China’s annual Beidaihe summit will commence probably in the next two weeks kicking off country’s most heated political discussion. Beidaihe summit is also called as China’s most “secretive conclave” that even makes President Xi Jinping nervous.
The Beidaihe meeting, or “summer summit” as it is known to China watchers, is held annually in the resort town in Hebei province. It is a platform for China’s former and current leaders to meet in an informal setting for closed-door discussions that set the tone for major domestic issues.
However, considering the age and health of the elder of the leaders and the long journey from Beijing to Beidaihi it is a possibility that it might stand cancelled due to COVID-19 pandemic. Seventeen years ago, the administration of President Hu cancelled the Beidaihe meeting in response to the outbreak of SARS, severe acute respiratory syndrome.
The Chinese leadership is in a spot this year with multiple issues looming over them. The COVID-19 pandemic, protests in Hong Kong, the militarization of the South China Sea, flaring tensions with the US and violent border clashes with India. These issues are likely to be hot topics of debate if the Beidaihe meeting goes ahead.
Among the many former leaders, there’s President Jiang Zemin, 93, former Premier Zhu Rongji, 91, former President Hu Jintao, 77, and former Premier Wen Jiabao, 77 who have been central players in the Beidaihe summit.
They might not agree with each other but they all hold a common ground on one thing which is Deng Xiaoping’s tao guang yang hui diplomatic strategy meaning “keep a low profile and bide your time”.
All these leaders were present during China’s high economic growth. The policy of tao guang yang hui meaning signifies a moderate external policy of “hiding claws” and biding time for the right opportunity.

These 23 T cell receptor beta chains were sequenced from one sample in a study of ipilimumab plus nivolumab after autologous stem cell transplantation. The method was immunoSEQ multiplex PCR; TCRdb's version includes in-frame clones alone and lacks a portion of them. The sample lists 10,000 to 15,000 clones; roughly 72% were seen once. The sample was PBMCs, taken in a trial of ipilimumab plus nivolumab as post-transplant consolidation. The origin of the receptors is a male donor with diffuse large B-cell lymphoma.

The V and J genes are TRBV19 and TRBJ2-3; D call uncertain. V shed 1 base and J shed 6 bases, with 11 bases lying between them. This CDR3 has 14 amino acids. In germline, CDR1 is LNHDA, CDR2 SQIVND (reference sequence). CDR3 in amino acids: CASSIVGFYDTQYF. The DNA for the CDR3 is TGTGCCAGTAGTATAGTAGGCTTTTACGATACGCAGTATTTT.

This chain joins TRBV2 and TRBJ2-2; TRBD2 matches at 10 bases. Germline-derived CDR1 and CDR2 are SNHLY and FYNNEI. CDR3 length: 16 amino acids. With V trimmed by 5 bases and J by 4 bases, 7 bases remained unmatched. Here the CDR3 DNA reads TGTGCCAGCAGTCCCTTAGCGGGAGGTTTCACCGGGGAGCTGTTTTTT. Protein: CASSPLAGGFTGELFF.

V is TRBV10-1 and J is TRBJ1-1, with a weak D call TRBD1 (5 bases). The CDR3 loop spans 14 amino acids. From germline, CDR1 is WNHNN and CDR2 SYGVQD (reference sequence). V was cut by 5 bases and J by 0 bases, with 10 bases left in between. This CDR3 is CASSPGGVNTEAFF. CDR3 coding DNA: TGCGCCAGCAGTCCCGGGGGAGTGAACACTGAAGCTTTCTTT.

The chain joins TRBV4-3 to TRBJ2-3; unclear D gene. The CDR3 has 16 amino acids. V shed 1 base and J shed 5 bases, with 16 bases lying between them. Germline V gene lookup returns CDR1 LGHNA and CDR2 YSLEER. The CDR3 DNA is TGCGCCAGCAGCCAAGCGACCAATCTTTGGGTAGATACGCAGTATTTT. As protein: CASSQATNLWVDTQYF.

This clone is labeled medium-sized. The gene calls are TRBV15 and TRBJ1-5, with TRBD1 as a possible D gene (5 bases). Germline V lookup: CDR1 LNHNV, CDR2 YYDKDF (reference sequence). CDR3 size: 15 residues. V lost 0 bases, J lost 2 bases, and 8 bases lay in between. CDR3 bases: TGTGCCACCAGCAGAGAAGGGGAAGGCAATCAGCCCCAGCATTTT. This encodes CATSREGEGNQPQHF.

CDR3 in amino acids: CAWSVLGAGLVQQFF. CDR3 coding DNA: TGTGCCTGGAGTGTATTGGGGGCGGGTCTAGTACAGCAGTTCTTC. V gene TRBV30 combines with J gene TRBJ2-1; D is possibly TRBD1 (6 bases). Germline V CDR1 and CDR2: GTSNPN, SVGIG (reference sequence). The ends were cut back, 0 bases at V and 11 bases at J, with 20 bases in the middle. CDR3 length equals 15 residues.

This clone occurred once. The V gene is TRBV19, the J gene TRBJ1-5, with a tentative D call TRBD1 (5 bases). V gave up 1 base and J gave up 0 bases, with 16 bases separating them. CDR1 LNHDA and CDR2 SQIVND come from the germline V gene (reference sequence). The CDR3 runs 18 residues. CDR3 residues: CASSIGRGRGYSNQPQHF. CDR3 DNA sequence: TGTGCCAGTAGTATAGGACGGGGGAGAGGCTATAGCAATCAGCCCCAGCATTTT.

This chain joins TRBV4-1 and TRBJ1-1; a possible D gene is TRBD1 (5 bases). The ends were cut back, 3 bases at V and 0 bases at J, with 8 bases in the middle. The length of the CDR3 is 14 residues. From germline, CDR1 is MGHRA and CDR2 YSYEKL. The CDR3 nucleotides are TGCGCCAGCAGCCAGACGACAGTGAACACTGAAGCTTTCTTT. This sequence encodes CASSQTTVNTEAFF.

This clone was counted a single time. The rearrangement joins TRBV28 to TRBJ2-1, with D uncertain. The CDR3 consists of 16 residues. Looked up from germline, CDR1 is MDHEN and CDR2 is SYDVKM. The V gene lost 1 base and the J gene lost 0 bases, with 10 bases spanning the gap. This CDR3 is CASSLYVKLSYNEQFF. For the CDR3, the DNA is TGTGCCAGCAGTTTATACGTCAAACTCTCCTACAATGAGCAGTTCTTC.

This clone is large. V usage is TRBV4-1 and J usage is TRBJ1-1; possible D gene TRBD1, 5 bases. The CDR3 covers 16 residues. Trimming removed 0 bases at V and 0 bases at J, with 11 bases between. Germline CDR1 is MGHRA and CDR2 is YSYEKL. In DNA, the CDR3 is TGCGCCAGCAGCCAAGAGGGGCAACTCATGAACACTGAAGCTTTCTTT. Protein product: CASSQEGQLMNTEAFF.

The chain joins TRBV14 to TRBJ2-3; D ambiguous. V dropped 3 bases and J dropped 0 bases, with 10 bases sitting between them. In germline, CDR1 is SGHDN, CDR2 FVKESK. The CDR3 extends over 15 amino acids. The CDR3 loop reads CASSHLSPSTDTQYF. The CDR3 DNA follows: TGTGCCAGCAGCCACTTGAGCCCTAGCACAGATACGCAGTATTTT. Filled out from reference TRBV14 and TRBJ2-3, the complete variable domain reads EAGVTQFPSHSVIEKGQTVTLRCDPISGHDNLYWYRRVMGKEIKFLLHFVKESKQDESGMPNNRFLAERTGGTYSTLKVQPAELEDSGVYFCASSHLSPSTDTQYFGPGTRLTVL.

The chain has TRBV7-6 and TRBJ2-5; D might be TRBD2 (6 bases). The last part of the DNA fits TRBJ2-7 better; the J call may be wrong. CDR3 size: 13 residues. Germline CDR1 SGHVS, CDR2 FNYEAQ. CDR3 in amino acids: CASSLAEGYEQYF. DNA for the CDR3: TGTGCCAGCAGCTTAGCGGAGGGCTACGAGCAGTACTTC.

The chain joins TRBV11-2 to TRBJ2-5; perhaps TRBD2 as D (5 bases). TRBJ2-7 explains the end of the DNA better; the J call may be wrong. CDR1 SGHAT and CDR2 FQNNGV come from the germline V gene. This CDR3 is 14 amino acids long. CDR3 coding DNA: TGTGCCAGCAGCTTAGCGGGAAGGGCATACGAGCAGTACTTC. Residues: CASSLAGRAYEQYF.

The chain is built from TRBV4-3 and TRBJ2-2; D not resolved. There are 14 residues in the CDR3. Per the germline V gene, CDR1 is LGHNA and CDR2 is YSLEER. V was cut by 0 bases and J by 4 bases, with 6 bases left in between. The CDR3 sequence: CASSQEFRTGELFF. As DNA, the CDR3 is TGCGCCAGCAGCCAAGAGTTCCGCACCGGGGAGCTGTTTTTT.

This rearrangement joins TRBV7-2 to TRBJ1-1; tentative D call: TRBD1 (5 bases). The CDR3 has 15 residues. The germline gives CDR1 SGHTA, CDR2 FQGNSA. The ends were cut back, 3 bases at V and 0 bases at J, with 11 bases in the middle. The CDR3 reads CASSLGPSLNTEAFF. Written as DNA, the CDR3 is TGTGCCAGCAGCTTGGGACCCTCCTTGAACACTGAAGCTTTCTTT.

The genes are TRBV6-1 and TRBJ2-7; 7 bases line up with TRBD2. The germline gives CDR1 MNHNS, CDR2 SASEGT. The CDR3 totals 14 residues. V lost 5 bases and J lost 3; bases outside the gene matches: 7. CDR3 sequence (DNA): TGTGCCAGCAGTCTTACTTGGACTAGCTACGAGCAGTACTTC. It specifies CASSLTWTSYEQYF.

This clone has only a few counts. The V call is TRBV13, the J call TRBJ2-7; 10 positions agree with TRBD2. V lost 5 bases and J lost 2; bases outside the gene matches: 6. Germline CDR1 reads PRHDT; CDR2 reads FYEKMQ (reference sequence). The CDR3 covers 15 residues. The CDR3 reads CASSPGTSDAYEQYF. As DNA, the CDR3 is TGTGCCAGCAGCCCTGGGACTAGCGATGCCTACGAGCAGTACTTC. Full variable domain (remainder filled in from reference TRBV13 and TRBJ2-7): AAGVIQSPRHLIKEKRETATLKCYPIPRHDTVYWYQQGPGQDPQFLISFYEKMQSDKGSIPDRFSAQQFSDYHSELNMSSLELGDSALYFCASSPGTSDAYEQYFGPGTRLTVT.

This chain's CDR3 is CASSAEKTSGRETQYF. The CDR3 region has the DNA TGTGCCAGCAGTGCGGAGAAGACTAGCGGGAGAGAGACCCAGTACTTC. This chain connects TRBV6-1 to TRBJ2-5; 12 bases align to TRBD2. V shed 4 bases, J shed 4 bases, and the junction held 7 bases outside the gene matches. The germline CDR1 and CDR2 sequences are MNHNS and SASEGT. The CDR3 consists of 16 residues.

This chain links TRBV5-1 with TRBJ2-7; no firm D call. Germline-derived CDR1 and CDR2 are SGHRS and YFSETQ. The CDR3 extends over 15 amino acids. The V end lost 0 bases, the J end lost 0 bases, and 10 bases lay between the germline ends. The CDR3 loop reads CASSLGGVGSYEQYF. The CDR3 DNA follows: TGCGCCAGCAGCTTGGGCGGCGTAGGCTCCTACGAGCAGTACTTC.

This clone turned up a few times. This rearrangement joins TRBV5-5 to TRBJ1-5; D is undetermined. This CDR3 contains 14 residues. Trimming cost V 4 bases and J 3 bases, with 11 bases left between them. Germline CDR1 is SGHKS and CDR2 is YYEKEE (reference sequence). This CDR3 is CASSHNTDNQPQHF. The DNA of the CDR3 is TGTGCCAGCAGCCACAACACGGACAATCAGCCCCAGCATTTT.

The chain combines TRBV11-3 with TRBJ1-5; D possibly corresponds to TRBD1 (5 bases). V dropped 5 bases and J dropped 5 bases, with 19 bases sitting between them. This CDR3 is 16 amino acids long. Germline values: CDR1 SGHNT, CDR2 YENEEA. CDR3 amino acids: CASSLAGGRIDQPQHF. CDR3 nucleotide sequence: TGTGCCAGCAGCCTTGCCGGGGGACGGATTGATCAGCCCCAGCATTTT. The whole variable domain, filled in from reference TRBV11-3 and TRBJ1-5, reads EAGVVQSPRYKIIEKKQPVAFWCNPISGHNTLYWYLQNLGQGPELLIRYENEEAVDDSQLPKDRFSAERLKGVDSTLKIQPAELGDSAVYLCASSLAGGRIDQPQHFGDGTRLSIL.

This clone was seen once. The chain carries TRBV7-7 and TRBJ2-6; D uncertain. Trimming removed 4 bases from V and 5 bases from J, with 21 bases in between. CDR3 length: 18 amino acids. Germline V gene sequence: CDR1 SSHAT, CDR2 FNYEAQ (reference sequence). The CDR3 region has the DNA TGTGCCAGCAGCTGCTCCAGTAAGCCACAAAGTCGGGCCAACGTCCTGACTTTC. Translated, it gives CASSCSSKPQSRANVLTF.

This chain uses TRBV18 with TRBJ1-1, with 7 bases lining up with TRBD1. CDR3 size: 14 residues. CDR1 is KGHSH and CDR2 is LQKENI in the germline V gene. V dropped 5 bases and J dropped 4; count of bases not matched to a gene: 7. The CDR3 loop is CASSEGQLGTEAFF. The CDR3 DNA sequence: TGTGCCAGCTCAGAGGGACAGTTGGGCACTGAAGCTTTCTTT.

However, Xi Jinping has shifted this course towards China becoming a “great power”. Xi’s ambitious strategy allowed China to economically and technologically compete with the US but it also led to serious confrontations especially during Trump’s administration, that sees China’s rising growth as a threat.
“Some friends in the U.S. might have become suspicious or even wary of a growing China,” said Wang Yi, State Councilor and Foreign Minister during the China-U.S. Think Tanks Media Forum on July 9, via a video link. “I’d like to stress here again that China never intends to challenge or replace the U.S., or have a full confrontation with the U.S.” This is seen as appeasing message right before the summit.
According to Katsuji Nakazawa is a Tokyo-based journalist, Party elders who took pains to manage the country’s relations with the U.S. must be itching to warn Xi: “Don’t hurry too much. … You should not be overconfident.”
He further explains that China’s increasingly tense relations with the U.S might affect these old leaders personally as many of their children and relatives — as well as those of high-ranking bureaucrats — have spent time in the U.S. studying, working and investing. Many hold significant overseas assets, including land and buildings. Hundreds of millions of dollars may be at stake.
If the Trump administration imposes wide-ranging sanctions on Chinese dignitaries, they would suffer “enormous damage, sending shock waves among them more than expected,” said one Chinese source who spent many years living abroad.
Xi Jinping’s administration has seen not just protestors in Hong Kong but a global backlash over its new security law that is seen as an infringement of rights like the freedom of speech, freedom of expression and freedom of economic activity around the world.
One of the most controversial clauses in the law is that its jurisdiction isn’t just over Hong Kong but even foreigners deemed to have committed offences under the law. Theoretically, anybody in the world could be accused of offences that
China’s domestic politics now have global repercussions, which is why the Beidaihe summit is grabbing more eyeballs than ever.